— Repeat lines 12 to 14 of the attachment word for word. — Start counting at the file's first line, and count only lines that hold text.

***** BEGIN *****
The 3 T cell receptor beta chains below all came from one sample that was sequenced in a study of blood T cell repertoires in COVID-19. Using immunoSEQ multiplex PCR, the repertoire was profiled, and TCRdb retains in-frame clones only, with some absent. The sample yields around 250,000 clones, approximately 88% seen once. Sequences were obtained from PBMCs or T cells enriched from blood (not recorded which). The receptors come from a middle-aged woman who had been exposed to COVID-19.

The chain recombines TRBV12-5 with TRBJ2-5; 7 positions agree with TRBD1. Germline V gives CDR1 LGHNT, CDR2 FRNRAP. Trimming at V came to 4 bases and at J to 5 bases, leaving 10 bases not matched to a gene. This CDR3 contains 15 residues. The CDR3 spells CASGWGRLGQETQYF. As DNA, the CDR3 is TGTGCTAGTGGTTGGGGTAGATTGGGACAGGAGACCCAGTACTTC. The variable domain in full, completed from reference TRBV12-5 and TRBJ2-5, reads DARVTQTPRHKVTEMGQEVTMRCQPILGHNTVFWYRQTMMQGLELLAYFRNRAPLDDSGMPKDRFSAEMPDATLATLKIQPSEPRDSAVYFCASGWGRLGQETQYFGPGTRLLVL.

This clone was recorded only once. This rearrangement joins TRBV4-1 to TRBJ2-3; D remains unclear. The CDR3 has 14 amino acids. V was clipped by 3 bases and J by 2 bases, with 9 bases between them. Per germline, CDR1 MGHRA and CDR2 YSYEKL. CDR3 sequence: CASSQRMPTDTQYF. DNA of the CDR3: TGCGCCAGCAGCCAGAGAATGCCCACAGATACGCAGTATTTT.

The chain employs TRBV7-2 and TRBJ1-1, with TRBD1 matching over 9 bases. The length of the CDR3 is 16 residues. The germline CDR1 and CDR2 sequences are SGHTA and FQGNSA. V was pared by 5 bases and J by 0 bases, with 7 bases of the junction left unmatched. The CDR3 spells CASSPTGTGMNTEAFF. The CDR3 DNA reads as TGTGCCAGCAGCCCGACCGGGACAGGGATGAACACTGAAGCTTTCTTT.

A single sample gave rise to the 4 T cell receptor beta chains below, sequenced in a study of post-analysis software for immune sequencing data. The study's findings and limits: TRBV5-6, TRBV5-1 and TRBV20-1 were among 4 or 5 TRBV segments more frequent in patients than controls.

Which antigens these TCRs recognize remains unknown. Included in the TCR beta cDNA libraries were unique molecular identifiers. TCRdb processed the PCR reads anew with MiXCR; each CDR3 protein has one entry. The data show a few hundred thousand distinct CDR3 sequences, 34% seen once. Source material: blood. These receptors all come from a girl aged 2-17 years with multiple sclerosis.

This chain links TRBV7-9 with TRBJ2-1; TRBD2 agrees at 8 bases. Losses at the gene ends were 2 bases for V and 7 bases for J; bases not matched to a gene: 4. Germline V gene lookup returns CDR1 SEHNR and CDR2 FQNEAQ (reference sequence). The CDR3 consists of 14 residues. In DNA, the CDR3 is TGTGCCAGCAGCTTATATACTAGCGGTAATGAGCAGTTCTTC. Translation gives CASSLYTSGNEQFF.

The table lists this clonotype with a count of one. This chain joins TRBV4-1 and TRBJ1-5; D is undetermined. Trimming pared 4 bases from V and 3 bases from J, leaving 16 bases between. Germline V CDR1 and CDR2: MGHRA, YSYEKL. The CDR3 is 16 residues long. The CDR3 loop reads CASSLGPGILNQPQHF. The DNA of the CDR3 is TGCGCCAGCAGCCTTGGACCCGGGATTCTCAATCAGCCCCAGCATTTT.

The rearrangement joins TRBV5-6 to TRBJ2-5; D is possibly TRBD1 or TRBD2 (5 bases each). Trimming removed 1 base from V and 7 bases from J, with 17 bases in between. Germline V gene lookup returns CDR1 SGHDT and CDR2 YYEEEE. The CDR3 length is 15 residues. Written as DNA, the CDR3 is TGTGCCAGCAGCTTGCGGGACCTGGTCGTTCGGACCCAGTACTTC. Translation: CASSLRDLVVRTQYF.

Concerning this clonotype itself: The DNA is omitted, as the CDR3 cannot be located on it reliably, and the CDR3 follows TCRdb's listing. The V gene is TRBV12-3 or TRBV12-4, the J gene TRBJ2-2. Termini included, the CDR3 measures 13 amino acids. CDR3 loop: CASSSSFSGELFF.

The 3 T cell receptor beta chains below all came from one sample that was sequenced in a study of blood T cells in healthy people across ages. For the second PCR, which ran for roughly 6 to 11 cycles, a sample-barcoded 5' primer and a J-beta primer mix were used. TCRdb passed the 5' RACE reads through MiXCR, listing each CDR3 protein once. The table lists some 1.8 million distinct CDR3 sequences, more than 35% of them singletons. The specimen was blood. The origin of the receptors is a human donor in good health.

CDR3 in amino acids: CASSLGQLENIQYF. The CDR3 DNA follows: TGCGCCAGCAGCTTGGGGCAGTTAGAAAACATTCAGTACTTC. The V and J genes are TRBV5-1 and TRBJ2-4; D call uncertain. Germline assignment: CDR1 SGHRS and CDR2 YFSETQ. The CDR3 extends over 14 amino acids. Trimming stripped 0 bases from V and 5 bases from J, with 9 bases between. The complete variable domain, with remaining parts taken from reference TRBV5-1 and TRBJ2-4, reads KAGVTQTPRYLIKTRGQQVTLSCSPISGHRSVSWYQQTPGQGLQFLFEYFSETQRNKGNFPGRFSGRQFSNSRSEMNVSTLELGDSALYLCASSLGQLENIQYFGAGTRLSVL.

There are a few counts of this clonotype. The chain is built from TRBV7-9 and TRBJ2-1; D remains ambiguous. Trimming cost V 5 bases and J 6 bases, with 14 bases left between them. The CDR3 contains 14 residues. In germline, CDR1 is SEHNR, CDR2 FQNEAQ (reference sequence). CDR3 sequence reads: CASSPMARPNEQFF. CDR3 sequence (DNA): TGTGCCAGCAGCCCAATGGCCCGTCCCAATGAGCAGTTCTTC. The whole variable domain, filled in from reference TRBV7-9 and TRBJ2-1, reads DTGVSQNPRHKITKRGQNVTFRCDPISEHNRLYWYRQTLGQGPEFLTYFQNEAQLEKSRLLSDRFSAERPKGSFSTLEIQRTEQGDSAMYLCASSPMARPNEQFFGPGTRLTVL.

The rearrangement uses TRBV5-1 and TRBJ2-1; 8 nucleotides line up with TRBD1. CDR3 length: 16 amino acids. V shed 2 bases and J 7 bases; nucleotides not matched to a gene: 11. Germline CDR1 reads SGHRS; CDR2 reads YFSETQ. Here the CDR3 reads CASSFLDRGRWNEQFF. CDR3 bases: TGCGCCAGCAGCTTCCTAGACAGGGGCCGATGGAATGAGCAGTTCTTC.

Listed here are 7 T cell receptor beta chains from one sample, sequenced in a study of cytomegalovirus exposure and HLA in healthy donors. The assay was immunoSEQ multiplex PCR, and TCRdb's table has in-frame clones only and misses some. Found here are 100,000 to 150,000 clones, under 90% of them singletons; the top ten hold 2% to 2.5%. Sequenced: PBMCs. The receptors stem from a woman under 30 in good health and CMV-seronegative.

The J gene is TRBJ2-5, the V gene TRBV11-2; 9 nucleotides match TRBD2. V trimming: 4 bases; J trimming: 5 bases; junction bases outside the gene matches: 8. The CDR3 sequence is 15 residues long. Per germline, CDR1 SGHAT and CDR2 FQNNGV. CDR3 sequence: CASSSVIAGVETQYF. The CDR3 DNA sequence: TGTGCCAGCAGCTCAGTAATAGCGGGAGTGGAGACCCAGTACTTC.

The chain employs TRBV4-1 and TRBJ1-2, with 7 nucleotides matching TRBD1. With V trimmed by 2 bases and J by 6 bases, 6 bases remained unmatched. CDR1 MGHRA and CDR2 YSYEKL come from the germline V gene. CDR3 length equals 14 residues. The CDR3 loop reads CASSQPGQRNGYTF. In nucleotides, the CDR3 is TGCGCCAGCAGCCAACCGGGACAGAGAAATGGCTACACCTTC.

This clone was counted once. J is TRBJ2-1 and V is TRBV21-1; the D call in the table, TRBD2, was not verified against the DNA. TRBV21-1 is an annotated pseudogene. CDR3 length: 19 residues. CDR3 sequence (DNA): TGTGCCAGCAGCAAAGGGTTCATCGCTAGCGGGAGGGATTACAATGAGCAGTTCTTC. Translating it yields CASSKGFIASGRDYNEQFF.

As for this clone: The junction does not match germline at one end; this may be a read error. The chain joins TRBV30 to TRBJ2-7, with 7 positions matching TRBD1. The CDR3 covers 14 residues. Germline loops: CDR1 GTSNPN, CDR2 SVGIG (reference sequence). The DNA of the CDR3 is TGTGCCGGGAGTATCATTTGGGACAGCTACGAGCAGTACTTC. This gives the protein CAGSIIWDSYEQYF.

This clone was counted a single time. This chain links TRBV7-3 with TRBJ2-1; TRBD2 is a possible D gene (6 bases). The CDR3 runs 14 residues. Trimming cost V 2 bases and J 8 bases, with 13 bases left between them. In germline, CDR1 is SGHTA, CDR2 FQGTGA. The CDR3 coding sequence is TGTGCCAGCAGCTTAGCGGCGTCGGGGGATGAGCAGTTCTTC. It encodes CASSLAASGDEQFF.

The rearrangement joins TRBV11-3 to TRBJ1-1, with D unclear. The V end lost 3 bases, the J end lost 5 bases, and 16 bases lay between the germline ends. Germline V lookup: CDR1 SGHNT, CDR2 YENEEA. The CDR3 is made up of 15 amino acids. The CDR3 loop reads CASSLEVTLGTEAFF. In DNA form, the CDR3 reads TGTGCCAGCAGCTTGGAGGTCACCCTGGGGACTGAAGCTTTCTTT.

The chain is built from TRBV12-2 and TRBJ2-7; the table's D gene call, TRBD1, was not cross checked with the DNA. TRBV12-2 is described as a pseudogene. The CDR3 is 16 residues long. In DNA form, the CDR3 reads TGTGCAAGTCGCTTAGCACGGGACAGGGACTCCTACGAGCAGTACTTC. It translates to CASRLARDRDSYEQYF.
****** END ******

CDR3 in amino acids: CASSLGQLENIQYF. The CDR3 DNA follows: TGCGCCAGCAGCTTGGGGCAGTTAGAAAACATTCAGTACTTC. The V and J genes are TRBV5-1 and TRBJ2-4; D call uncertain. Germline assignment: CDR1 SGHRS and CDR2 YFSETQ. The CDR3 extends over 14 amino acids. Trimming stripped 0 bases from V and 5 bases from J, with 9 bases between. The complete variable domain, with remaining parts taken from reference TRBV5-1 and TRBJ2-4, reads KAGVTQTPRYLIKTRGQQVTLSCSPISGHRSVSWYQQTPGQGLQFLFEYFSETQRNKGNFPGRFSGRQFSNSRSEMNVSTLELGDSALYLCASSLGQLENIQYFGAGTRLSVL.

There are a few counts of this clonotype. The chain is built from TRBV7-9 and TRBJ2-1; D remains ambiguous. Trimming cost V 5 bases and J 6 bases, with 14 bases left between them. The CDR3 contains 14 residues. In germline, CDR1 is SEHNR, CDR2 FQNEAQ (reference sequence). CDR3 sequence reads: CASSPMARPNEQFF. CDR3 sequence (DNA): TGTGCCAGCAGCCCAATGGCCCGTCCCAATGAGCAGTTCTTC. The whole variable domain, filled in from reference TRBV7-9 and TRBJ2-1, reads DTGVSQNPRHKITKRGQNVTFRCDPISEHNRLYWYRQTLGQGPEFLTYFQNEAQLEKSRLLSDRFSAERPKGSFSTLEIQRTEQGDSAMYLCASSPMARPNEQFFGPGTRLTVL.

The rearrangement uses TRBV5-1 and TRBJ2-1; 8 nucleotides line up with TRBD1. CDR3 length: 16 amino acids. V shed 2 bases and J 7 bases; nucleotides not matched to a gene: 11. Germline CDR1 reads SGHRS; CDR2 reads YFSETQ. Here the CDR3 reads CASSFLDRGRWNEQFF. CDR3 bases: TGCGCCAGCAGCTTCCTAGACAGGGGCCGATGGAATGAGCAGTTCTTC.